Family-owned firms are not just key drivers of economic growth, but also key employers. But do they generate returns comparable to benchmarks, and what type of specific risks do they pose for external shareholders?
To find out whether family firms generate returns comparable to non-family-owned peers, the Credit Suisse Research Institute analyzed financial data from the CS Global Family 900 universe, a proprietary basket composed of 920 family-owned businesses located across the globe.
From an investment point of view, sector-adjusted share price returns show that since 2006 family-owned companies have delivered superior performance: The CS Global Family 900 universe has generated a 47 percent outperformance compared to the benchmark MSCI ACWI index. This equates to an annual excess return of 4.5 percent over the nine-year period to the end of April 2015, according to the Research Institute's study "The Family Business Model."
Considering profitability in terms of return on equity (RoE), superior RoEs were seen in family-owned companies both in Asia and EMEA (Europe, Middle East and Africa), while US- and European-based family firms posted lower returns on equity (RoE) than benchmark. "Lower RoEs in more developed markets are indicative of more conservative strategies as well as broader priorities for family ownership beyond simply financial returns," explained Richard Kersley, Head of Global Equity Research Product for Credit Suisse's Investment Banking division.
But looking beyond a simple RoE analysis, data showed that the family firms in the CS Family 900 universe, excluding banks and regulated utilities, generated annual cash flow return on investment (CFROI) averaging 130 basis points higher than companies in MSCI ACWI. Over the longer term, family firms have generated twice the economic profit (earnings in excess of the opportunity cost of using assets or capital) than the benchmark.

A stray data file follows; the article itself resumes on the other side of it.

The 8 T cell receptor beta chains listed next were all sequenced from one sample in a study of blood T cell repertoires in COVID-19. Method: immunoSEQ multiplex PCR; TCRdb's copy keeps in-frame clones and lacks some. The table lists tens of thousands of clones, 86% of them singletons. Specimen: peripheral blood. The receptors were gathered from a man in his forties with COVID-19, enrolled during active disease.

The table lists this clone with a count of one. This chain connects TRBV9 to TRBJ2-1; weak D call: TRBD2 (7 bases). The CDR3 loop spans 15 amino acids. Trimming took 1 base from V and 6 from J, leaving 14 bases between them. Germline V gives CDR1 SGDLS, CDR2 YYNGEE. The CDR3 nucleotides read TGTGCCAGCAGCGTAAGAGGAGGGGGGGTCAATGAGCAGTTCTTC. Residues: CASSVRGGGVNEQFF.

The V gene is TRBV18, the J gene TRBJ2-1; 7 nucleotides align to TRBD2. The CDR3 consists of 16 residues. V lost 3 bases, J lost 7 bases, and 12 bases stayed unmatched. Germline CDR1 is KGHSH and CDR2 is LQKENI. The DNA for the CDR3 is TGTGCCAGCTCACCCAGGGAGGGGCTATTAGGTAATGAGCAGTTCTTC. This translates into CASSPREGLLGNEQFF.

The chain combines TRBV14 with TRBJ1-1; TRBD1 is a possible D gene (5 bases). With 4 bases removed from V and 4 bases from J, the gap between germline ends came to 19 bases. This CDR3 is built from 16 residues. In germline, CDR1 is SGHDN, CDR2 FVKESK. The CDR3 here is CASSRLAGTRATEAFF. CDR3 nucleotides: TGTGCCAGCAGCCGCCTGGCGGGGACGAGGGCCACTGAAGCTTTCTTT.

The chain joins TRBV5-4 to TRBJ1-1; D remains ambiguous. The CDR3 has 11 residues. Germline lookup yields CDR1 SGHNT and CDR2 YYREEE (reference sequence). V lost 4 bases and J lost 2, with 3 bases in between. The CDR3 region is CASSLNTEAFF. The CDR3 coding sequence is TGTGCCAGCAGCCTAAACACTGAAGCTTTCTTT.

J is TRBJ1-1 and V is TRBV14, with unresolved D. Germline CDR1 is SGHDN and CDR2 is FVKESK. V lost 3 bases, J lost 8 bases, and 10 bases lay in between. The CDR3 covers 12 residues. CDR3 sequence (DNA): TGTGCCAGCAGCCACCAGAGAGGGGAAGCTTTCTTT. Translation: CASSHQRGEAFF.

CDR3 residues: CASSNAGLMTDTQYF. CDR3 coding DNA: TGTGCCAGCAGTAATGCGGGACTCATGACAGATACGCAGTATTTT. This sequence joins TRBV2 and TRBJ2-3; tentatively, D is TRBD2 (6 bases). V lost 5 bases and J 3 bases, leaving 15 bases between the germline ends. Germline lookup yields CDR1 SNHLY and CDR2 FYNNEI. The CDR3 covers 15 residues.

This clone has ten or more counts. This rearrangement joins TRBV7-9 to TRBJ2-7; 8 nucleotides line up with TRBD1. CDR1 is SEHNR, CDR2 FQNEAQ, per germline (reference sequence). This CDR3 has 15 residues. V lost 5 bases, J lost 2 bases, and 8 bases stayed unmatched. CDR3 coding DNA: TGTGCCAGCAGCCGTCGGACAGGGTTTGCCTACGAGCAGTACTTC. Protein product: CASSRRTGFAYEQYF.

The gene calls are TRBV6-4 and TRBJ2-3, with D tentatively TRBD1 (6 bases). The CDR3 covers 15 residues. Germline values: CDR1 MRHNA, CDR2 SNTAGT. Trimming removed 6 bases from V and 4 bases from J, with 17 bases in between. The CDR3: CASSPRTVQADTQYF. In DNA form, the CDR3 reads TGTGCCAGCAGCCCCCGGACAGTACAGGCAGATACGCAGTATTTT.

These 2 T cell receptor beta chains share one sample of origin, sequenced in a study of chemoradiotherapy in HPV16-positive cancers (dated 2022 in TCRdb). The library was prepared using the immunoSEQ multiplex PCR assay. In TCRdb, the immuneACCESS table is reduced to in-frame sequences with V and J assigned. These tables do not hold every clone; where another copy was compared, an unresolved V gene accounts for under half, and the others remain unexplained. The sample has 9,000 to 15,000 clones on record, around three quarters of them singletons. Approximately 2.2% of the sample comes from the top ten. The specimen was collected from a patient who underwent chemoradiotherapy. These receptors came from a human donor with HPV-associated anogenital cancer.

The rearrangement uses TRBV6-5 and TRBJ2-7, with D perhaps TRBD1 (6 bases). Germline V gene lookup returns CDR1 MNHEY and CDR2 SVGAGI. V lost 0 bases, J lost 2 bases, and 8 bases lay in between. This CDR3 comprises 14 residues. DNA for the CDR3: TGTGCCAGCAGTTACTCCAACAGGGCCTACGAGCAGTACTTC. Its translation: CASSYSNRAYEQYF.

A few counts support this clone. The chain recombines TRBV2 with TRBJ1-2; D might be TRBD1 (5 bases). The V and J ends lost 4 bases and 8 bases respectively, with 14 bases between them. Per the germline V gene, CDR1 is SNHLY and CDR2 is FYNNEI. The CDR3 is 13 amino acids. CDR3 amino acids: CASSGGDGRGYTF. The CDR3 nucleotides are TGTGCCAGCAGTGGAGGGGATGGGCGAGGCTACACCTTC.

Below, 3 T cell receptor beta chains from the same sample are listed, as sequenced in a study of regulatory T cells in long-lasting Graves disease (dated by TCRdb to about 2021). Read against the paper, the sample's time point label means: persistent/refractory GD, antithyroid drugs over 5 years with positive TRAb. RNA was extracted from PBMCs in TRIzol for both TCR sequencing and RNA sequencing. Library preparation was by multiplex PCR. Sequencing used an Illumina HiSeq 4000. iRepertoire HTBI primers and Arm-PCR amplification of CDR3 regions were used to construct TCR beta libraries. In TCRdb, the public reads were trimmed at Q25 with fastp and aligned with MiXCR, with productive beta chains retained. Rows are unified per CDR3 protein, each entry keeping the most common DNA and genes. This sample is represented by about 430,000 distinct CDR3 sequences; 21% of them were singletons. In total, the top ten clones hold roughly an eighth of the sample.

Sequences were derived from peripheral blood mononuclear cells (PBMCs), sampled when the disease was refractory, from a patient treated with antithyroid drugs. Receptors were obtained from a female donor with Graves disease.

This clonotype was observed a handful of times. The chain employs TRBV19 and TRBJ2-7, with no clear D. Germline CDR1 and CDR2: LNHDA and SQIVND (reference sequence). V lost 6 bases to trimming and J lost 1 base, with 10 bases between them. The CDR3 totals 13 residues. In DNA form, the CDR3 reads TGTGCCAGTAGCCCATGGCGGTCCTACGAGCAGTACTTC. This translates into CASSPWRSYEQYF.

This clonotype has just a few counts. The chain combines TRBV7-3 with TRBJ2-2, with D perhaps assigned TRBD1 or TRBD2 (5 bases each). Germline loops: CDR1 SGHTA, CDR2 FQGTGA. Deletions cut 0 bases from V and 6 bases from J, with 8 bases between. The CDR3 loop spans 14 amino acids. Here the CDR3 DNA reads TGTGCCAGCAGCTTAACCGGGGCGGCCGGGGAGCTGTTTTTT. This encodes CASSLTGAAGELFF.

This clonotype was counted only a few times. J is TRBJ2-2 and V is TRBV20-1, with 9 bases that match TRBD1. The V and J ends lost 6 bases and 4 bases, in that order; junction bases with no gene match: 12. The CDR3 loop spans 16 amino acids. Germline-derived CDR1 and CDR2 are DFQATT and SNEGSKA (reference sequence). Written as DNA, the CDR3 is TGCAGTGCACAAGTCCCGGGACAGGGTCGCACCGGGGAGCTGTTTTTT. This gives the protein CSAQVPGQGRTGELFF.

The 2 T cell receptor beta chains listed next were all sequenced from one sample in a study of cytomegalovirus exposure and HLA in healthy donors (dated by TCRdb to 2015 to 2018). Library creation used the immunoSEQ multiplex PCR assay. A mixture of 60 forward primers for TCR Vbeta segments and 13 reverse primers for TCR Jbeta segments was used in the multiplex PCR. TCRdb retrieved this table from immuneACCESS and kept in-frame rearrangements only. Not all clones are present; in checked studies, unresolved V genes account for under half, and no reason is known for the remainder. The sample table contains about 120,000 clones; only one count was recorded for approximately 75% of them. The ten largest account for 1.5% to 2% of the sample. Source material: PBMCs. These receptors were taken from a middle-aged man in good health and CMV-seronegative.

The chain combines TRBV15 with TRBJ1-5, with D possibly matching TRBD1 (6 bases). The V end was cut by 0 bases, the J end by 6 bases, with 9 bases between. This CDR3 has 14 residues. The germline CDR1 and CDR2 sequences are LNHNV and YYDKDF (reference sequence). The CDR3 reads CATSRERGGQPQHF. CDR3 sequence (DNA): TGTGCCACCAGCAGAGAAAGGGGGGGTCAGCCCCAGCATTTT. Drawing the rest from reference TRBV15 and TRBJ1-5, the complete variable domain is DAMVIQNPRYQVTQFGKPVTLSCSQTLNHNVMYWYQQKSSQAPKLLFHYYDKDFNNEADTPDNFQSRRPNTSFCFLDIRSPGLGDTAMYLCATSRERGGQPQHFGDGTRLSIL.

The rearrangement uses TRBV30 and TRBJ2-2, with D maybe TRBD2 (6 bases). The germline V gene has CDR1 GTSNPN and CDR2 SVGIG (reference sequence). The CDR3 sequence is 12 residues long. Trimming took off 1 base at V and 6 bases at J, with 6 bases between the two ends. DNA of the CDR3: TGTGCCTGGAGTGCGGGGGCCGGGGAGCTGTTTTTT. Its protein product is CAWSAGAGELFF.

Lower Leverage and More Stable Business Cycle
US- and European-based family firms use less leverage than their non-family-owned peers and showed faster deleveraging following the recent financial crisis compared to benchmarks. Asian family companies, however, operate with higher leverage than the benchmark. Globally, family-owned businesses delivered smoother and more stable business cycles than the benchmark. "Sales growth is less volatile through the cycle with lower peaks and less pronounced troughs," said Julia Dawson, an equity analyst at the bank's Investment Banking division.
Annual sales growth has also been higher in family-owned firms – 10 percent compared to 7.3 percent for MSCI ACWI companies since 1995 – and less volatile during both the Internet bubble and the financial crisis. "A longer term corporate strategy is fundamental to the structural nature of this higher and less volatile (sales) growth," Dawson said. "The importance of product or service quality, the development of long-term client relationships and brand loyalty, along with the focus on core products and innovation in these products rather than diversifying are all elements explaining this outperformance," she underlined.
A founder's premium was established when analyzing the CS Global Family 900 universe. Over the past nine years, first generation companies have delivered a share price compound annual growth rate (CAGR) of 9 percent. Share price returns are indeed the highest in the first generation, when investing alongside the founder, and then decline as family ownership passes down successive generations and the companies mature. "It pays to invest alongside the company founder, in the early years of a company's existence that is likely to correspond to a period of high growth," Dawson concluded.